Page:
7. We note that the impugned order, very briefly, discussed the service tax liability of the appellant under the category of "BAS". It is recorded in the order that these expenses were fully reimbursed by IHC. The impugned order simply records that the plea that appellant did not make any profit in this arrangement does not take away the tax liability. It was recorded that the appellant provided combination of different services and their services are to be categorized under clauses (i) and (vi) of "BAS". The first category deals with promotion or marketing or sale of goods produced or provided by or belonging to the client. In this particular case, no such goods have been identified, which belonged to IHC and the marketing of the same has been done by the appellant. Regarding Clause (vi), provisions of Service on behalf of the client, it is seen that as per the agreement both IHC and the appellants were jointly engaged in running the activities at IHC. It is not brought out in the impugned order under which terms of the agreement the appellant can be categorized for providing services on behalf of the IHC. We could not find any such arrangement in the terms of the contract. In the overall scope of the contract, certain obligations were given to the appellants for which they are receiving a percentage of GOR. One of the obligations is to manage security, cleaning, promotional services. These are provided by various contracts parties with the appellant and the expenses incurred by the appellants were fully reimbursed without any mark up. There is an upper ceiling of 10% of GOR for such reimbursement. We have also perused reconciliation of reimbursed amount received by the appellant during the material time. We have also perused the various bills submitted by the appellant to support their claim that these expenses were incurred by them on behalf of the other contracting parties, IHC and are fully reimbursed in terms of the agreement.
8. It is clear from the terms of the agreement that IHC and the appellants have undertaken the business activities together and shared the revenue in a fixed proportion. The obligation of each party has been listed out. The dealings are more like co-venture agreement with joint purpose and shared income. This is also emphasized by forming of committee for tariff and quality in which both the contracting parties are representatives. The appellants are providing working capital, staff and management skills to run the facilities. IHC owned the facilities and obtained necessary approvals, licenses, etc. Thus, the pooled resources for a mutual benefit, generated income, which was shared on percentage basis. While discharging one of the responsibilities the appellants reimbursed the expenses on actual basis. We find such arrangement is not liable to service tax under BAS. The overall scope of the agreement indicates that it is not for rendering of service by one to another. Rather a common pool of resources required for running and maintaining the facilities of IHC successfully was attempted in terms of the agreement and the gross revenue is also shared showing the common intent. For such situation, we do not find a service provider service recipient relationship liable to service tax.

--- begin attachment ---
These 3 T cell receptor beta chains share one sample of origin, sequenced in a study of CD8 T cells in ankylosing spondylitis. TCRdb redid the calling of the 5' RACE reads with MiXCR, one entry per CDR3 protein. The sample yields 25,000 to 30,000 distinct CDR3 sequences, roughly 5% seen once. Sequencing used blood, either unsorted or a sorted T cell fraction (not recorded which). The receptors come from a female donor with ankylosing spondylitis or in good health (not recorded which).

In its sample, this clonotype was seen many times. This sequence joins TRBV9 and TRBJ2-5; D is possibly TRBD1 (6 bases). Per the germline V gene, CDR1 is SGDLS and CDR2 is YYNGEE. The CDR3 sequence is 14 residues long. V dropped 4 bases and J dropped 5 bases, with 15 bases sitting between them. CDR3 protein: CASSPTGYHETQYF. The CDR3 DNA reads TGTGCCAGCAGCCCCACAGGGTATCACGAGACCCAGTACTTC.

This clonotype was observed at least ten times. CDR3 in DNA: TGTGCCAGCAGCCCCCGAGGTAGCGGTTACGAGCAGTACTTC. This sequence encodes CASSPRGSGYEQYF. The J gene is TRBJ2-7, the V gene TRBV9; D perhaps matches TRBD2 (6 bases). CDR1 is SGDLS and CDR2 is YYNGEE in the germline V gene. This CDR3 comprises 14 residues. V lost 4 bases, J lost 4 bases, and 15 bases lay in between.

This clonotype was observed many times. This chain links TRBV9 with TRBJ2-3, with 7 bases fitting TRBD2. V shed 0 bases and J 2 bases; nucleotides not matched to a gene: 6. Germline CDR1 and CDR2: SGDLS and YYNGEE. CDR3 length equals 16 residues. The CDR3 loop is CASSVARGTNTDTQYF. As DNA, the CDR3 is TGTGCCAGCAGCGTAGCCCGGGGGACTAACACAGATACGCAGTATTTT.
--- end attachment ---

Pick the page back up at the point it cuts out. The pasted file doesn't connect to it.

9. Looking at it in another angle, it can be seen that even if there is promotion of business of facilities of IIIC, as already noted, the increased income is always shared by both the parties. In such situation, it w
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ill involve self service also. Admittedly, any promotion or marketing of IHC facilities will directly benefit the appellant as GOR is shared. 10. Regarding the eligibility of the appellant for abated service tax liability for Mandap Keeper service in terms of the Notification no. 1/06-ST, admittedly, the appellant availed cenvat credit during the material time. However, we note that, the appellants have reversed the whole of the cenvat credit availed during the material time along with applicable interest. We also note that the cenvat credit availed was recorded in the original order but at that time, reversal was not made by the appellant. They have made the reversal of availed credit along with applicable interest on 20.09.2013. Following the ratio of the Hon'ble Supreme Court in Chandarpur Magnet (supra) and Hon'ble Allahabad High Court in Hello Mineral Water Pvt. Ltd. (supra) and the Tribunal's decision in Franco Italian Co. Pvt. Ltd., we find that the appellant is eligible for abated rate of duty as they have reversed the cenvat credit availed during the material time, fully. As such, the bar on claiming on such exemption is no more applicable. Accordingly, we hold that the impugned order of denial of exemption is to be set aside. 11. Considering the above discussion and analysis, we find that the impugned orders are not legally sustainable. Accordingly, we set aside the same and allow the appeals.